The curious case of cash incentive demand of Bangladesh garment makers

by Apparel Resources

17-June-2019  |  5 mins read

Bangladesh Garment Industry
Image Courtesy:  betterwork.org

That Bangladesh garment industry is going through a critical juncture is common knowledge. Having spent enormous amounts towards achieving remediation to ensure a sustainable business, garment makers are now burdened with paying the workers increased wages from their pockets after the recent more than 50 per cent salary hike. Add to it the diminishing profit margins and, increased overheads and raw material prices, which have made being in the business of garment making even more difficult.

It was thus obvious that the industry would seek Government support at some point in time to keep the show going. Hence, when the garment makers called for 5 per cent cash incentives against their exports regardless of destinations, it did not surprise many.

Bangladesh’s garment industry has so far been enjoying the benefit of cash incentives for only non-traditional markets.

“The present context of the apparel sector is different from the previous one. In the last five years, production cost went up by 29.54 per cent and wages by 184 per cent, while the prices of goods fell by 5 per cent in US and in Europe by 4 per cent but the workers’ productivity remains at 40 per cent,” explained BGMEA President Rubana Huq the rationale behind the garment sector’s demand.

However, many experts are critical of this as they think financial support for the sector should be target-specific and not overall.

A case in this regard could be India’s newly-appointed Commerce Minister Piyush Goyal’s clarion call to the Indian industries, as part of which he urged the representatives of industry and exports bodies to stop depending on crutches of subsidies and grants from the Government, and strive to make industry more competitive and self-reliant. Goyal asserted that when subsidies have been done away with, businesses grew. He also urged the state governments, Export Promotion Councils and industrial bodies to make all efforts to engage with the world from a position of strength.

However, when it comes to Bangladesh, the case is somewhat different. First of all the garment industry is not demanding any subsidy rather incentives to promote the sector’s growth and, secondly, unlike India, garment sector in Bangladesh is its economic backbone. Hence this issue perhaps needs to be looked from a different perspective.

“As a single sector, the apparel sector is employing the highest number of people and adding more to the economy in many ways contributing over 83 per cent to national exports. So, considering the present critical situation, there is nothing wrong with the demand for a 5 per cent cash incentive for all export destinations,” argued Rubana.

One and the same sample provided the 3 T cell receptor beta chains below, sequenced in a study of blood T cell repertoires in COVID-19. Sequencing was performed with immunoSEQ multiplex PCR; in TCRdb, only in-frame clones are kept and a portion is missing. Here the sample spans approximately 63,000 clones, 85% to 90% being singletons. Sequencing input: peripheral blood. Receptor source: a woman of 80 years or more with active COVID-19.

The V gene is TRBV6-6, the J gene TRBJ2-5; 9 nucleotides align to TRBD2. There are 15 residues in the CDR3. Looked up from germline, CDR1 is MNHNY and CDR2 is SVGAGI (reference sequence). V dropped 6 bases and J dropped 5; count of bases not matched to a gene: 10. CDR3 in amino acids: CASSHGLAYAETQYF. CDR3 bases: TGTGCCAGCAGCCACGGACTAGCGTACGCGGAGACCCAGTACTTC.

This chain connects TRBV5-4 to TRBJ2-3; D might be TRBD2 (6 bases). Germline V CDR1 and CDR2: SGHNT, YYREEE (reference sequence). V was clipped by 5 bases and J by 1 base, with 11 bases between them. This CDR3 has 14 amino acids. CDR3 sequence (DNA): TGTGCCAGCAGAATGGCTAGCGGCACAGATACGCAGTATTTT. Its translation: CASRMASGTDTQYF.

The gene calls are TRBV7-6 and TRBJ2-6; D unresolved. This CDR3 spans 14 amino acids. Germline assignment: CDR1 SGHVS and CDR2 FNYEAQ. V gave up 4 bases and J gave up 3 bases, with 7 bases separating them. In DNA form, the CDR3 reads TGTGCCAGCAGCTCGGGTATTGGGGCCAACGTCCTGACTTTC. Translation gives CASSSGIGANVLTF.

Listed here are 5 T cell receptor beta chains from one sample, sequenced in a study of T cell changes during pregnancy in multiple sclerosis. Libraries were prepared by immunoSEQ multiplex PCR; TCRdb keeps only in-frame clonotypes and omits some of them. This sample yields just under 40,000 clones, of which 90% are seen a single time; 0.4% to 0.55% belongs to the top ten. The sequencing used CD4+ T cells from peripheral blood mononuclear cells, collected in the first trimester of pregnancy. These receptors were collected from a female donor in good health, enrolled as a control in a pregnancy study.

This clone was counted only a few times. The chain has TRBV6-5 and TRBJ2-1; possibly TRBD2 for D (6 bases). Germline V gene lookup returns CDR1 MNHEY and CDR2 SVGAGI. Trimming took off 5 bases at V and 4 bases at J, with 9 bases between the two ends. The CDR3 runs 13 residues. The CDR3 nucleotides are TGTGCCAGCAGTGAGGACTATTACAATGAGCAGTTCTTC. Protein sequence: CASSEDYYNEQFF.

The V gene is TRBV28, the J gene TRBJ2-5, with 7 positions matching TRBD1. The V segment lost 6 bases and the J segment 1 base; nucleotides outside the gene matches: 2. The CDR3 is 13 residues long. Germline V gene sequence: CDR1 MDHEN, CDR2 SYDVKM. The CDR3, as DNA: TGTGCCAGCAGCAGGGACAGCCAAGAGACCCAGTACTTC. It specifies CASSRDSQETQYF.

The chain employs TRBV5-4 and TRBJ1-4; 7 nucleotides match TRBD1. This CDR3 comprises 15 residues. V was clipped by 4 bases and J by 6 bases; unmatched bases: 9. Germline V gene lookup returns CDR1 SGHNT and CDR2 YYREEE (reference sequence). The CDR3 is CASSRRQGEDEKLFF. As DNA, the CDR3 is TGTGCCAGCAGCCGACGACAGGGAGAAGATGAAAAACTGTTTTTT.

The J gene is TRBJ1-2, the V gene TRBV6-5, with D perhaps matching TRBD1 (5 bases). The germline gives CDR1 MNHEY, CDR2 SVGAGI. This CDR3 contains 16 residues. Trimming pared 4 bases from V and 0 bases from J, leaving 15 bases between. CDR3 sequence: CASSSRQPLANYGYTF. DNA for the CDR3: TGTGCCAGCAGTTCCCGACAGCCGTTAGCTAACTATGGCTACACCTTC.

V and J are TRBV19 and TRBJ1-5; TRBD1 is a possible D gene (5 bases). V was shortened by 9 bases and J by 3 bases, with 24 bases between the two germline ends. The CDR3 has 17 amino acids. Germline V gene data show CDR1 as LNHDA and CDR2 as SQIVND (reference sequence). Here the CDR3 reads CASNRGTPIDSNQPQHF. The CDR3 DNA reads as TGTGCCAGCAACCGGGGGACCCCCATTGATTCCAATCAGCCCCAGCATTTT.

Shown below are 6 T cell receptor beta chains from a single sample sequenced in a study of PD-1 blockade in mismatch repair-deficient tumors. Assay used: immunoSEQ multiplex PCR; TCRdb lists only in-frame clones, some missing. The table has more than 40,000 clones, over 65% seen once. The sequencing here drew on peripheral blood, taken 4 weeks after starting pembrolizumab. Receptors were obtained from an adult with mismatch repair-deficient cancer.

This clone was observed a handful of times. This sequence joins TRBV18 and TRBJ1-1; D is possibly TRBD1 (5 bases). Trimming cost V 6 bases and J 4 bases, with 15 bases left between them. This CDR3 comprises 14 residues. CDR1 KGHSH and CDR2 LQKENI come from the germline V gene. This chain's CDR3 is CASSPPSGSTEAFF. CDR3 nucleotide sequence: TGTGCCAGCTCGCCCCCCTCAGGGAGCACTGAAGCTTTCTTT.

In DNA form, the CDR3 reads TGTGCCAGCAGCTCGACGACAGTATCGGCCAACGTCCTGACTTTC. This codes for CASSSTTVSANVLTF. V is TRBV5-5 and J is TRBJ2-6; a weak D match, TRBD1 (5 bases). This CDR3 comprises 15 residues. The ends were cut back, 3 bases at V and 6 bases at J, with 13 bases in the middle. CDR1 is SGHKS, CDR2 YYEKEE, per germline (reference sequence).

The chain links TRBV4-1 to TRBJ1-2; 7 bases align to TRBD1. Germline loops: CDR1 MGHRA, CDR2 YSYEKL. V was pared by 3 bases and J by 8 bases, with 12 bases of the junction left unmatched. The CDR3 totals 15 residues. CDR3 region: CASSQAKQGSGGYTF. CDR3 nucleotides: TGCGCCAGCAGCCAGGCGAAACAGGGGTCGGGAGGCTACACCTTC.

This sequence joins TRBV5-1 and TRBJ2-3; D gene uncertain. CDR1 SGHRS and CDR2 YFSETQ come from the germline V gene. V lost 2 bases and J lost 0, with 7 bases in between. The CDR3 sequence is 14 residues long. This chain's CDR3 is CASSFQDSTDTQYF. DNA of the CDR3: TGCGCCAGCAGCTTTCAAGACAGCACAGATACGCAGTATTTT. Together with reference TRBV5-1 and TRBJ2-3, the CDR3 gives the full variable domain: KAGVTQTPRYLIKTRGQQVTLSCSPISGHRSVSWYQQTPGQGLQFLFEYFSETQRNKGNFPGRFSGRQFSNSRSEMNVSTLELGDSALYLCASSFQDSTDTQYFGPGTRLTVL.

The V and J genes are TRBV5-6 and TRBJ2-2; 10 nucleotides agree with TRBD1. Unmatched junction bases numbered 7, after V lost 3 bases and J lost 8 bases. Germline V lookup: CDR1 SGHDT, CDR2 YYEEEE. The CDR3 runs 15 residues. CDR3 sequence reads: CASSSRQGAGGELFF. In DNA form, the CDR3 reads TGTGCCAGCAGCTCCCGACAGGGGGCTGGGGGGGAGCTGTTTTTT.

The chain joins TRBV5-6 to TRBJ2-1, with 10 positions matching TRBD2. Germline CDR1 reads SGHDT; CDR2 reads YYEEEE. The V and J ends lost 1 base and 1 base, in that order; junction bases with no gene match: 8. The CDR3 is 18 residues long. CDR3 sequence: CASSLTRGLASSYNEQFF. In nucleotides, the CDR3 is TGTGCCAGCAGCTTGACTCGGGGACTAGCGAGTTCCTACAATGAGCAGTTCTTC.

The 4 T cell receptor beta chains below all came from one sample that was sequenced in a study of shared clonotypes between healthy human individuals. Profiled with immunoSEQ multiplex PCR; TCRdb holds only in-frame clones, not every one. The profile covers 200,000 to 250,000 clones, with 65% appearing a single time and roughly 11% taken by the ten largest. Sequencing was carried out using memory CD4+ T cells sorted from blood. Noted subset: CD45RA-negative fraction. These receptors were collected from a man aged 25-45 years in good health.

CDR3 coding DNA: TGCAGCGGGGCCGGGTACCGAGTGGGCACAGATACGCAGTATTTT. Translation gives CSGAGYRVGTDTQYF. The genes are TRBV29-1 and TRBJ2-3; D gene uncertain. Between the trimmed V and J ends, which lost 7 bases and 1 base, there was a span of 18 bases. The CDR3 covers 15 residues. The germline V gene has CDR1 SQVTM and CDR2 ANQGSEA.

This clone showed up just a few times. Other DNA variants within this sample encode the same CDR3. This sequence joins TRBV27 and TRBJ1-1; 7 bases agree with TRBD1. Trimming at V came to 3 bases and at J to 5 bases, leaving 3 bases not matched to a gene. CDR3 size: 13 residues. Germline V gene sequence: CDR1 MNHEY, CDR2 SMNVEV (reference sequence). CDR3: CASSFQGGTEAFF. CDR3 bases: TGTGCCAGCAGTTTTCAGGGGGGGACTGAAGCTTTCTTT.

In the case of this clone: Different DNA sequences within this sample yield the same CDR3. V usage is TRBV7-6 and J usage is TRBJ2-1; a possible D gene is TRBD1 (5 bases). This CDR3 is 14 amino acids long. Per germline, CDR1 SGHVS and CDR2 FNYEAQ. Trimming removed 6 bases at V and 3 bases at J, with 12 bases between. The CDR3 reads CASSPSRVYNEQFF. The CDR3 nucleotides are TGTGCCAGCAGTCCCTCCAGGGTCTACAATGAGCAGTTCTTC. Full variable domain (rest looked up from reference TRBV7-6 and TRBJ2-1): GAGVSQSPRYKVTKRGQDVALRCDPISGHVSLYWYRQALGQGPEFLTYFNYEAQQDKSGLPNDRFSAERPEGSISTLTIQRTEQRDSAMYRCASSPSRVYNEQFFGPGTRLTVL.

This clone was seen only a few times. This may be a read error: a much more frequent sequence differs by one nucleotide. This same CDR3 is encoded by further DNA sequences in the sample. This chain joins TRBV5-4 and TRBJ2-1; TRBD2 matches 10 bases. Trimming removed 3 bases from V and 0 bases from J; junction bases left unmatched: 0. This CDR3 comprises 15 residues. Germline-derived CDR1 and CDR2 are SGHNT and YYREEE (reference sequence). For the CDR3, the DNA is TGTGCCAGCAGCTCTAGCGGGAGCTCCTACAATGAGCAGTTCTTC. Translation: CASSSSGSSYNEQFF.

But, not all experts or economists recommend such a move.

“BGMEA should come out of the traditional incentive structure and focus on target-specific issues for better future and transition to new era. However, incentives for exploring new markets should continue,” maintained Research Director of Centre for Policy Dialogue Khondaker Golam Moazzem speaking to the media, underlining that incentives can be given in new areas such as technological development, enhancing skills of women, developing managerial capacity of BGMEA and products diversification.

Khondaker further argued that if the Government gives more concentration and incentives to a single sector, it may discourage other sectors. His sentiment was echoed by the President of Exporters Association of Bangladesh (EAB) Abdus Salam Murshedy, who also thinks that incentives should be given to all the emerging and potential export sectors.

Murshedy at the same time justified BGMEA’s demand saying that the sector is facing price competitiveness in the global market due to rise in production cost.

On the contrary, Executive Director of Policy Research Institute (PRI) Ahsan H Mansur is in favour of giving tax rebate to the apparel exporters rather than cash incentives.

The Government should devalue Taka or change the exchange policy, which will help the sector, Ahsan observed.

Now if the demand for 5 per cent incentive is justified or not is open to speculation.

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